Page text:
A new construction home inspection, or PDI (Pre-delivery inspection), typically takes place prior to the handover meeting between the home buyer and contractor when the house is considered to be ready for occupancy. Performing a home inspection at this phase can provide clients, as well as, contractors, with valuable recommendations to address deficiencies that may have been overlooked during the building phase. Contractors are under immense pressure to deliver their product on time. Money and reputation are often damaged when delays in the project exceed acceptable limits of client expectations and patience. Under these conditions it's easy to see how things get missed. A professional home inspection gives the client access to a "fresh pair of eyes". Find out what's wrong and have it fixed BEFORE closing. It's much easier, and significantly less irritating to address potential issues in advance.
But it's new. The city inspected it. What could possibly go wrong ?
A municipal code inspection is designed to be a quick walk-through to verify the contractors are not cutting corners. These inspections are also system specific. The municipal inspectors role here is to verify code compliance only. They do not cover the home as a complete system. Home inspectors examine the performance of the home in it's entirety.
Issues in the Attic
Upon inspection of this attic it was revealed that some of the roof structure had been modified. Specifically, two of the rafters had been cut to accommodate what looks to be change in plan. Roof structure should never be modified. Further investigation was called for in this case.
When vertical drain pipes discharge into a horizontal drain, best practice is to make these connections with a 45 degree branch, not a 90 as depicted in the photograph. The 45 degree branch enables a smoother transition of waste water into the horizontal drain. In it's current condition, poor drain performance, as well as, potential clogs in this area could be reasonably implied.
The exterior cladding material used at the rake of this eave overhang had not been properly cut to fit the dimensions of this opening. To fill the gap, the installer opted to patch the 2 inch gap with silicone. Silicone and other caulking materials are not suitable for this type of installation. They should never be relied upon as a replacement for good flashing details.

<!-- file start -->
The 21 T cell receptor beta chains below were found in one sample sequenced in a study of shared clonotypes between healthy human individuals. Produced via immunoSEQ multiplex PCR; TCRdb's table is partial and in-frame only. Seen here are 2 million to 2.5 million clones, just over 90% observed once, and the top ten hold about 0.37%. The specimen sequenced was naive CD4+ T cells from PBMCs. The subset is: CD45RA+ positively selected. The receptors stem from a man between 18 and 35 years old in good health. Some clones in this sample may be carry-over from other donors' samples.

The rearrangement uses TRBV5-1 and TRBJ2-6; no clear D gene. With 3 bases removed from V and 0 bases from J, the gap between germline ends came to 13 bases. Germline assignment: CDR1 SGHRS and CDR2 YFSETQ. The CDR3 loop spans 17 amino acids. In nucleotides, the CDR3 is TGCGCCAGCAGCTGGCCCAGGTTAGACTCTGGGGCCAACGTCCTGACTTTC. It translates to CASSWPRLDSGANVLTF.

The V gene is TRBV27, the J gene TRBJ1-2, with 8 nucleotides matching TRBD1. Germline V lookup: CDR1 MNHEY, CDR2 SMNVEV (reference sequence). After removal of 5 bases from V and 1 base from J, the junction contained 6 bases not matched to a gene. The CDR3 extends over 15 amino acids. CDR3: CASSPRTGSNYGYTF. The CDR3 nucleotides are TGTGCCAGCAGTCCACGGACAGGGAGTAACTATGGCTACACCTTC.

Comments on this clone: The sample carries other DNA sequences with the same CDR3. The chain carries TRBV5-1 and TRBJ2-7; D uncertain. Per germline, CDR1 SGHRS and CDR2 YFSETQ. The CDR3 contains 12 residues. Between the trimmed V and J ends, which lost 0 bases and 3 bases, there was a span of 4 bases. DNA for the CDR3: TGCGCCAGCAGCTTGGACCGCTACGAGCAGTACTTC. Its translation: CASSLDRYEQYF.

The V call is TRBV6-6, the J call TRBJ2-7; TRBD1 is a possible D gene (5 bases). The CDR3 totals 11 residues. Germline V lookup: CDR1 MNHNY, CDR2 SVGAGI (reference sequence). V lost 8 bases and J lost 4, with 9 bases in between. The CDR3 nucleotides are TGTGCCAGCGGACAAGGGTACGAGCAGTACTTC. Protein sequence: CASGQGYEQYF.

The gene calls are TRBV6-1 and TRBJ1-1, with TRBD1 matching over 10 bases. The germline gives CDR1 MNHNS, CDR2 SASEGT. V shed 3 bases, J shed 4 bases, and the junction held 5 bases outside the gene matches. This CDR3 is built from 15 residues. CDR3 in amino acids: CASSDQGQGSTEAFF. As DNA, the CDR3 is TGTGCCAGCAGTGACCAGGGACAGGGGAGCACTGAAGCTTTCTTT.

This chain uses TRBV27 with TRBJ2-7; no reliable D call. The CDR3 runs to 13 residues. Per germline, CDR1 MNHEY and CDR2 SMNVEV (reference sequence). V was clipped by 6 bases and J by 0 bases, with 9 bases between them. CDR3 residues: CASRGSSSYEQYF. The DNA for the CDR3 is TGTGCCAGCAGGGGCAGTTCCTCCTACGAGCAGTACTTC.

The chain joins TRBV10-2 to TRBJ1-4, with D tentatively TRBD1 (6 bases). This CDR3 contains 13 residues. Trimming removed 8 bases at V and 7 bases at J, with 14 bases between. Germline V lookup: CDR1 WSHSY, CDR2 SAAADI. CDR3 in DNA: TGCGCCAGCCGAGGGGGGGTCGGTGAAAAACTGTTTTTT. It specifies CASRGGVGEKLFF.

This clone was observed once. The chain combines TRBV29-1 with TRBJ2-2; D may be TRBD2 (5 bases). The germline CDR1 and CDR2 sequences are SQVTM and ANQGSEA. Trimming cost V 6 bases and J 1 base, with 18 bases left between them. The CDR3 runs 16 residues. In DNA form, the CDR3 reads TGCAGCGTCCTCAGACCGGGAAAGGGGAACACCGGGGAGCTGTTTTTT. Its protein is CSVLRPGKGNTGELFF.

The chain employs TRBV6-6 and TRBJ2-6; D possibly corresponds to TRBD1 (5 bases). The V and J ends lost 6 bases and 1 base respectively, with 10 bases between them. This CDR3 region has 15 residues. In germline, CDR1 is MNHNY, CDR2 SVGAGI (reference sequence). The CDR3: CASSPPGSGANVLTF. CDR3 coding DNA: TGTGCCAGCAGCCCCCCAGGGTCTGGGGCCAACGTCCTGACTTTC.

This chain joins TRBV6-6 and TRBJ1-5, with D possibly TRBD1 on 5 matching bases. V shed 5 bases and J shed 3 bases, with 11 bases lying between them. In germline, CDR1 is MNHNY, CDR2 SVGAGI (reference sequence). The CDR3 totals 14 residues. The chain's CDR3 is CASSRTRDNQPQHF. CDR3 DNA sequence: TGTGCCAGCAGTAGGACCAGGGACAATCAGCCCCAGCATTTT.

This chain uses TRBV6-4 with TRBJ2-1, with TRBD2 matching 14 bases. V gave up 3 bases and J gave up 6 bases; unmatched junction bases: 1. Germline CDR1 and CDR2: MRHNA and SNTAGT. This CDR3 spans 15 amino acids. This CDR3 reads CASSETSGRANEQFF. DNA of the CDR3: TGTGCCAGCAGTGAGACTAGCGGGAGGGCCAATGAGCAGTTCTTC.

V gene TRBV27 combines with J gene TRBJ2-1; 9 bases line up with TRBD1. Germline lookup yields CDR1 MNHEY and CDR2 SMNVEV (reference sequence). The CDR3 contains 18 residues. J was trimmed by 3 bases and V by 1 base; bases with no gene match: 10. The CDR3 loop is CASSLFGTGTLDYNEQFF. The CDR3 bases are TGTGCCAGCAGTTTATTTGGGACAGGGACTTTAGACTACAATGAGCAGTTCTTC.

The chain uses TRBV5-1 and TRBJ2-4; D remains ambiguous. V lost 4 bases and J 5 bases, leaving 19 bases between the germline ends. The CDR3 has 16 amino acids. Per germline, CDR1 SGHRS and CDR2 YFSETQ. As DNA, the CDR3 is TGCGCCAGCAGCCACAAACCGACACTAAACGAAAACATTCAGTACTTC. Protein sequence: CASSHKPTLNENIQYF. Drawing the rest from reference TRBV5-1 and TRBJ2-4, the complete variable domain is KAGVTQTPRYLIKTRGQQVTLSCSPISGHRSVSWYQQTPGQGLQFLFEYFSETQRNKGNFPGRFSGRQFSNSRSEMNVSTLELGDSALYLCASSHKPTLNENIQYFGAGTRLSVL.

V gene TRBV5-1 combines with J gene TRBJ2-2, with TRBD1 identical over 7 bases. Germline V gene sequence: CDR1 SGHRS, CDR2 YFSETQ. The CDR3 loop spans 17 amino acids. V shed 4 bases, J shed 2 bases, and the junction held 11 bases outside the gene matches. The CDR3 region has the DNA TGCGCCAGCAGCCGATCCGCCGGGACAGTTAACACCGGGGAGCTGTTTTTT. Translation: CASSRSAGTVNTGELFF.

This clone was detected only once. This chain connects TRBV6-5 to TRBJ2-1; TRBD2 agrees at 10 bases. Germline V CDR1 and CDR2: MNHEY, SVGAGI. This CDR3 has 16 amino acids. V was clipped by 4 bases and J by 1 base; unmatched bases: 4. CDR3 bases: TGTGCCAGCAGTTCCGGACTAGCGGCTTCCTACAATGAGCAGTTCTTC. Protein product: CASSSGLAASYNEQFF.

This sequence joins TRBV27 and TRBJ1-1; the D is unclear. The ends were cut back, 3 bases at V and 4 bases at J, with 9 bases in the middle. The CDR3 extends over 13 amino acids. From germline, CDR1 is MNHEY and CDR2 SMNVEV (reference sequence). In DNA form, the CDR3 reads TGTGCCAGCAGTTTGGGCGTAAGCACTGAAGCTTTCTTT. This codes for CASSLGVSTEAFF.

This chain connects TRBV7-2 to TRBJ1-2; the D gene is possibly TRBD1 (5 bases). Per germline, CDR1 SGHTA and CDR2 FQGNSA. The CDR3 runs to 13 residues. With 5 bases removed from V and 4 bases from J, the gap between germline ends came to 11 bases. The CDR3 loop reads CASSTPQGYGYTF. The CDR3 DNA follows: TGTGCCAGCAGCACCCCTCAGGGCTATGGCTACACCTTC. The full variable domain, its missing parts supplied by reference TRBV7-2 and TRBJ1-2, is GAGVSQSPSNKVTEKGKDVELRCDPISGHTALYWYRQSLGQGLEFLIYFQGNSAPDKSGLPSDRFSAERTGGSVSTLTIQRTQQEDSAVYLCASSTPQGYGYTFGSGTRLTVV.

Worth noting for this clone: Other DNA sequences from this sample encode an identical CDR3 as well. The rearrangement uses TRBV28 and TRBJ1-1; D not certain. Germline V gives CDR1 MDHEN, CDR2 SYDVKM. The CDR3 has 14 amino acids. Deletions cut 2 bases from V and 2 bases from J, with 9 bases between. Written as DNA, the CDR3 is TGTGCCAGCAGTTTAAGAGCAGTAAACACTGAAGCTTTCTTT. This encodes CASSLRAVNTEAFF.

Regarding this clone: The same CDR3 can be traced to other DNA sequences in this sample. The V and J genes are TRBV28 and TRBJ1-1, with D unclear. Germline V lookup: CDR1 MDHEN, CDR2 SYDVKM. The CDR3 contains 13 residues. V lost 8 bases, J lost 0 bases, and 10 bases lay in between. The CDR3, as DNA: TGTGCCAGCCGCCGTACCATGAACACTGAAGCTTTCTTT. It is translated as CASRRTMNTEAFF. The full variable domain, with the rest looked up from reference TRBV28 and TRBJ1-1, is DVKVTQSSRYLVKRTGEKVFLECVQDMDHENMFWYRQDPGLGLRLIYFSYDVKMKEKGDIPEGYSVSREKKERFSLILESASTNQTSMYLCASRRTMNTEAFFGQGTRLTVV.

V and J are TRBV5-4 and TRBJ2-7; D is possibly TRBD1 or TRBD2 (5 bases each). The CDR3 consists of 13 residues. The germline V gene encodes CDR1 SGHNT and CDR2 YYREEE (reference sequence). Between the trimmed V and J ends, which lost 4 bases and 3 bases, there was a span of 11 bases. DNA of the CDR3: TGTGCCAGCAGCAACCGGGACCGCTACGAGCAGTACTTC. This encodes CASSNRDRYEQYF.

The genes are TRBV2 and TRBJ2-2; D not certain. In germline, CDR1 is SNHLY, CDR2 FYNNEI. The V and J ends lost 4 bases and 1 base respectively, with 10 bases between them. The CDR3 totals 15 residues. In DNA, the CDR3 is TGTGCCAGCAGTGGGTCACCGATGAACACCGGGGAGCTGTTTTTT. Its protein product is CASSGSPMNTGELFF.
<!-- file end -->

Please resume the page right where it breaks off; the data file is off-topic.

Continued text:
The whole in the supply plenum of this high efficiency furnace was presumably installed as an access port for viewing the furnace heat exchanger and air conditioning coil. Someone forgot to cover it.
Fallen Attic Baffle
How many general contractors take their clients into the attic during the PDI ? Although not a terribly serious issue, the collapsed baffle in this picture would result in poor air flow through the soffit and roof ventilation system in this area. If warm house air accumulates here during the heating season, localized ice damming may result.
This picture depicts an exhaust termination for a natural gas fireplace. Aside from the fact that it was installed upside down, everything looked good. After some investigation, it was revealed that the initial installation of the fireplace was to be a floor level install. Somewhere along the line someone thought it would look better installed off the floor. The only problem, of course, was that the ruff-in for the vent connector had been done in accordance with the original design. Instead of making the necessary modifications, this is what the installer came up with. Considering the potential for harmful exhaust gas to enter the house, this was considered totally unacceptable and reckless.
An all too common occurrence in new construction, settled backfill is the exact opposite of what we want to see when evaluating lot drainage performance. The negative grade condition depicted here is often the result of sloppy backfill practices and insufficient tamping or compaction. If left in it's current condition, surface water will be directed back toward the foundation in this area.
Backfilling around a newly poured foundation prior to the installation of the first floor can exert a massive force around the structure. Foundations are not designed to withstand this kind of lateral pressure. If the foundation is not sufficiently cured, deformation or bowing of the wall may result from this condition. Installing the flooring system prior to backfilling acts as a brace against the pressure exerted by the weight of the soil.
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